9) Two sponges
10) Plastic sacks and ties
11) Lights: small diving flashlights, chemical light sticks
12) Reflective tape attached to the outside of raft

B. Short to Medium-Term Survival (Hours to Days)

1) Secondary EPIRB
2) Waterproof handheld VHF
3) Six SOLAS-approved parachute flares or 12 non-SOLAS parachutes, three handheld red flares, and two orange smoke flares. Metal flare guns may be prone to rust, so carry oil
4) Signaling mirror
5) Navigation kit: survival manual, pencils, pads of paper, waterproofed pilot chart for the ocean traveled, compass, waterproof watch, plastic protractor
6) Parafoil signaling kite thatís compact and light and may be flown in moderate winds, providing some propulsion and extending visibility, even at night (e.g., the Sky-Alert Rescue Kite by Davis Instruments, 510-732-9229)
7) Backup improved Icelandic-style sea anchor (many models are available) thatís a tapered cone with mesh or straps around bridle to prevent fouling, with a strong swivel and rode

C. Medium-Term Survival (Days to Weeks)

1) Reverse-osmosis watermaker equivalent to Survivor 06 (Survivor 35 is preferred for a crew of six or more)
2) Water in pouches or cans; 16 ounces per person for immediate use
3) Transparent biking bottle with secure cap to help rationing
4) Other bags and plastic sheets for water collection
5) Siphon/enema tubing to transfer water between containers or help survivors absorb water rectally
6) Dried fruit and chocolate

D. Long-Term Survival (Weeks to Months)

1) Survival shipís biscuits
2) Multiple vitamins
3) Fishing kit: small trident and handle, large gaff or Hawaiian sling, 200 feet of 50-pound test (natural cod line shrinks as it dries, good for small lashings), 20 feet of heavy-wire leader, hooks from trout-size to 4-inch, various jigs and lures, sinkers
4) Small plankton net or stockings with stiff metal ring to keep waist open to troll at night (you may be able to live off plankton, but beware of jellyfish)

E. Miscellaneous

1) Photocopies of all essential crew documents, including passports and boat documentation to aid you when reaching land. (Itís advisable to file additional copies ashore along with a list of safety equipment and a float plan.)
2) Shore survival items in case you land in an uninhabited area: waterproof matches, flint, wire saw.
-----------------------------------------------------------------------
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Old 28-09-2006, 19:10   #5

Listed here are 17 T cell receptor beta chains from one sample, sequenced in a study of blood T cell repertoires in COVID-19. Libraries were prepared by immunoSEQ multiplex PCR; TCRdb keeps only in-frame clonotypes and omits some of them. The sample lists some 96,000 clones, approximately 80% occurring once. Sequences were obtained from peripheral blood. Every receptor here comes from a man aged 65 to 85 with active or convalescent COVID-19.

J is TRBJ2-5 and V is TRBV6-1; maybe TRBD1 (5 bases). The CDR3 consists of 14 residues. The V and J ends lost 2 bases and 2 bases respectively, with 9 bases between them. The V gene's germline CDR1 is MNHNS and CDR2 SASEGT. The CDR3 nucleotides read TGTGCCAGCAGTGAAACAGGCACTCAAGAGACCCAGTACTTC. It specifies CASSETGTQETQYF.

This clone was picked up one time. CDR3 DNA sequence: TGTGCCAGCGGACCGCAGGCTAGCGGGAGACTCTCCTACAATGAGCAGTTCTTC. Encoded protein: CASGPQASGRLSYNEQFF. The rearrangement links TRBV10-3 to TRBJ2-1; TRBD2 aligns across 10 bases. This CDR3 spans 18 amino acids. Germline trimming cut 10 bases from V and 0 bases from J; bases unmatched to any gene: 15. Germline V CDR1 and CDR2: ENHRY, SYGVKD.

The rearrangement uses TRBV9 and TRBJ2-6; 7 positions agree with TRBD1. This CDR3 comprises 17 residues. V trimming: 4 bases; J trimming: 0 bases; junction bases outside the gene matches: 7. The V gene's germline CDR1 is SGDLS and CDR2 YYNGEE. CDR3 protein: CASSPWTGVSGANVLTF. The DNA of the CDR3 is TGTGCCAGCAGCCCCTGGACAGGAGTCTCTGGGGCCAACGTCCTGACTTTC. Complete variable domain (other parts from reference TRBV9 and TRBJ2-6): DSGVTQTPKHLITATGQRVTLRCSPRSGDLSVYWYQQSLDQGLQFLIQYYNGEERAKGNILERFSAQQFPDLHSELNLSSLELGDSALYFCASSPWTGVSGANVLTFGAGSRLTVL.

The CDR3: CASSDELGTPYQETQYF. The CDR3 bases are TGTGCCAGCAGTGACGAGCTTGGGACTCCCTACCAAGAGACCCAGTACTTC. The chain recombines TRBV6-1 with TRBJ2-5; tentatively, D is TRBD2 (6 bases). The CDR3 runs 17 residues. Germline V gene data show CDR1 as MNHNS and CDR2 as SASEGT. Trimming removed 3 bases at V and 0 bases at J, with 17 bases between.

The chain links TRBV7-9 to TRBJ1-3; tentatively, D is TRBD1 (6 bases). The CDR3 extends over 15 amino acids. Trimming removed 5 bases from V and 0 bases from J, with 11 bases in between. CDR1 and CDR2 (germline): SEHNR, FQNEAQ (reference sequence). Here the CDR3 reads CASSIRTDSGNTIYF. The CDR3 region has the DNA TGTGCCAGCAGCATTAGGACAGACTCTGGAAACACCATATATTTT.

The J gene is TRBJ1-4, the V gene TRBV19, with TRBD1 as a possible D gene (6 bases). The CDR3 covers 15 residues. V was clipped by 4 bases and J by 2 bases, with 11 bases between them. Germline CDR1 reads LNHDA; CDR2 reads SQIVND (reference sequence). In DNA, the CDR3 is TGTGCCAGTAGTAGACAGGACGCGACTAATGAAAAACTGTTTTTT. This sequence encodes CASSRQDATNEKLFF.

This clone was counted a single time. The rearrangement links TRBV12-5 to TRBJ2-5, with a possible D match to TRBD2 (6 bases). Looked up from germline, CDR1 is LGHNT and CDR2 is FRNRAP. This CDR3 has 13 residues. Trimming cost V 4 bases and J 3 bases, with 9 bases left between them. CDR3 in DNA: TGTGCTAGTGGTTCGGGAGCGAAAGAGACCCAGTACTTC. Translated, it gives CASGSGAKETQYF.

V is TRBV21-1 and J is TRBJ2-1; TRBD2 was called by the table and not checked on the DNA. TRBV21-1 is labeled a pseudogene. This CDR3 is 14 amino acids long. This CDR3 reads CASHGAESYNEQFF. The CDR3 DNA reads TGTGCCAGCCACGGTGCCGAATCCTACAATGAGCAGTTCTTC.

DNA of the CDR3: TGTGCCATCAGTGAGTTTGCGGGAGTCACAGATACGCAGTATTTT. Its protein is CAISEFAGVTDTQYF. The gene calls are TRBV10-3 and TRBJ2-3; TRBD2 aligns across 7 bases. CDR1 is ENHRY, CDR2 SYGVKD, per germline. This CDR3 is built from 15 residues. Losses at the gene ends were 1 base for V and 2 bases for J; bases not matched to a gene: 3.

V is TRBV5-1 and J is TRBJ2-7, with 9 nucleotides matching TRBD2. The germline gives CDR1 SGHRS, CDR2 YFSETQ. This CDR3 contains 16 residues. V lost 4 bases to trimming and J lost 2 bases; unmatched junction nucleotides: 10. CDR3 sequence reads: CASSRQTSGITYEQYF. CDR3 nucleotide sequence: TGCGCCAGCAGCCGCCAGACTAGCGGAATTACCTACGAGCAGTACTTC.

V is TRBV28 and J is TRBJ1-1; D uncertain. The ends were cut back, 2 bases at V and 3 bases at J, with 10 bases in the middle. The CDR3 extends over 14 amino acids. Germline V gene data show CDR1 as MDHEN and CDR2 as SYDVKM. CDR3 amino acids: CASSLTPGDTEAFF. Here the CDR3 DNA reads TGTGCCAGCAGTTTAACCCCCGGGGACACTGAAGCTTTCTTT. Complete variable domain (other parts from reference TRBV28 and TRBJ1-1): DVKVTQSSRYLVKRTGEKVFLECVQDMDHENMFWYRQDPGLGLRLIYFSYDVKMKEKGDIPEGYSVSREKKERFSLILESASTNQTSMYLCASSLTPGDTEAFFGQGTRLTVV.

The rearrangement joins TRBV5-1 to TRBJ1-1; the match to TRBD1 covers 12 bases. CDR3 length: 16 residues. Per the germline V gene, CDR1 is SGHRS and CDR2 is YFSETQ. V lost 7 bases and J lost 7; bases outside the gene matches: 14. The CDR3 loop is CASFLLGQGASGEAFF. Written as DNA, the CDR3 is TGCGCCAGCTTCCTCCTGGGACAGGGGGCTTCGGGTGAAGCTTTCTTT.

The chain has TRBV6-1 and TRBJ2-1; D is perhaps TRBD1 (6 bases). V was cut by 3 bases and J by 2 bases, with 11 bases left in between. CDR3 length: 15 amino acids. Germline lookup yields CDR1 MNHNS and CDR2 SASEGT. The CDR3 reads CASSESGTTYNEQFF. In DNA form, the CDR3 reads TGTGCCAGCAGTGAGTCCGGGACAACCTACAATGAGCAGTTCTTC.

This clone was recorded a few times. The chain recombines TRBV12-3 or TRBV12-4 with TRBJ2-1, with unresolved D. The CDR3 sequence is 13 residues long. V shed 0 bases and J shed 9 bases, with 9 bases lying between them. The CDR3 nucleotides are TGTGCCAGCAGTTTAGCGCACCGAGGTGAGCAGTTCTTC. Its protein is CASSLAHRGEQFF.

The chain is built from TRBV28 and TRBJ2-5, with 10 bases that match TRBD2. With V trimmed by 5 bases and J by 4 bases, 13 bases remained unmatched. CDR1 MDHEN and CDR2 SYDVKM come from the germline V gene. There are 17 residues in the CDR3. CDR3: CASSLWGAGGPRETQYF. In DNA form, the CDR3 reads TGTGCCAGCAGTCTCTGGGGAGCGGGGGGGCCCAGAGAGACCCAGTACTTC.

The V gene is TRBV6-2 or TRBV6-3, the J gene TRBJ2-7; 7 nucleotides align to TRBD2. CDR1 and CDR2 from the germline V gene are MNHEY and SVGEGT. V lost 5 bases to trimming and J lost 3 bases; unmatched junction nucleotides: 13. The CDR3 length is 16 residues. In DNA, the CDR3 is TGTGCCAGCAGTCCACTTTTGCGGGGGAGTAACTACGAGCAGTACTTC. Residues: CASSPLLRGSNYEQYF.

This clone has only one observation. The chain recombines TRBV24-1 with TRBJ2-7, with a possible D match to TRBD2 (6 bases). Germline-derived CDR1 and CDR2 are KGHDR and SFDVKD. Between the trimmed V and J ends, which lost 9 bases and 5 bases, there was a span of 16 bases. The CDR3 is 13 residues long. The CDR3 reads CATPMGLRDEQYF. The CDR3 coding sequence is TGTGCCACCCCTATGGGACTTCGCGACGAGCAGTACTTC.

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Wow,
Ask and you shall recieve. There is a lot of good stuff here, much of which I had not thought of. Thanks for all the input. Keep it coming if anyone thinks of something not yet covered.

Thanks again,
Dave
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Old 28-09-2006, 21:36   #6
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Add thermal blankets that are available with radar deflecting. They are in small pakages os 2x3". add at least two of these. And pack the mega power bars. . Please ckeck with all all crew, on long trips (over 4days) and have them pack any necessary meds in plastic bags for the ditch bag, IE blood pressure meds, diabetis meds, epileptic meds and etc in plainly marked baggies. If you never need them , the better for it , but when you do it will be a life saver.
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Old 29-09-2006, 02:09   #7
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I listed thermal blankets, but would not include them now, far better to have the thermal bag.
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Old 29-09-2006, 06:22   #8
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Talbot, Great list.

Panama Dave,
Hey when you get some use on the phone please post your opinion about its servicability. Some friends in the Veracruz tace said they tried using a Globalstar and it kept dropping calls. It seems that a sat phone would be really practical ditch bag component.


Thanks
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Old 29-09-2006, 06:30   #9
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PV,
I used a Globalstar phone on a previous delivery from Galveston to Isla Mujeres and it worked great. If I remember right it dropped one call in 7 days.

Dave
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Old 29-09-2006, 07:29   #10
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Dave,
Cool, thanks.
pv